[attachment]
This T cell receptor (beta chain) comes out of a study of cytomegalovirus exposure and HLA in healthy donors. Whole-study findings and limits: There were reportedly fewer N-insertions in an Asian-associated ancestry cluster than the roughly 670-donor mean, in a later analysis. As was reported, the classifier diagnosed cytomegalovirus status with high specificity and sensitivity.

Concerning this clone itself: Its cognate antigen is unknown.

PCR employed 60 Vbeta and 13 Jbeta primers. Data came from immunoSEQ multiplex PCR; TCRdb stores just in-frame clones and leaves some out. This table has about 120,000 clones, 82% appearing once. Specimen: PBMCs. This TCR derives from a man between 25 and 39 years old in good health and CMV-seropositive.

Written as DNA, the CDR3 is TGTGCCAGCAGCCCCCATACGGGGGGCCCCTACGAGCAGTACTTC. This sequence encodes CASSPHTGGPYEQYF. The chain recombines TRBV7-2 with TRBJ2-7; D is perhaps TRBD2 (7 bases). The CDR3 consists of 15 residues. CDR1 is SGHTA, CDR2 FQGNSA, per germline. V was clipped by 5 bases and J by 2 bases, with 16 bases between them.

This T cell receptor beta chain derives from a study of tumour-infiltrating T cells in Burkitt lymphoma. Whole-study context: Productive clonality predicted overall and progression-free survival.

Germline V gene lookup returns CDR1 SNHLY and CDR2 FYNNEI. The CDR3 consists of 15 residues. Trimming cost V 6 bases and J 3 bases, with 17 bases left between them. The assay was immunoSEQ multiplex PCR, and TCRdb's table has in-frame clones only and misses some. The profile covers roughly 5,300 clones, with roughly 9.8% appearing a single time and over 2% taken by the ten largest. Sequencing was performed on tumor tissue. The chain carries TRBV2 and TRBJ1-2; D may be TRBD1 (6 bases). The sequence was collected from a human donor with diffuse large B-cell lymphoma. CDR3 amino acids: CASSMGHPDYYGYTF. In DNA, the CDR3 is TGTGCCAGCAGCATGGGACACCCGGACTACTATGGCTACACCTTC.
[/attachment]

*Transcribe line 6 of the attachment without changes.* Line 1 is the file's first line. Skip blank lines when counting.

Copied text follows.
Germline V gene lookup returns CDR1 SNHLY and CDR2 FYNNEI. The CDR3 consists of 15 residues. Trimming cost V 6 bases and J 3 bases, with 17 bases left between them. The assay was immunoSEQ multiplex PCR, and TCRdb's table has in-frame clones only and misses some. The profile covers roughly 5,300 clones, with roughly 9.8% appearing a single time and over 2% taken by the ten largest. Sequencing was performed on tumor tissue. The chain carries TRBV2 and TRBJ1-2; D may be TRBD1 (6 bases). The sequence was collected from a human donor with diffuse large B-cell lymphoma. CDR3 amino acids: CASSMGHPDYYGYTF. In DNA, the CDR3 is TGTGCCAGCAGCATGGGACACCCGGACTACTATGGCTACACCTTC.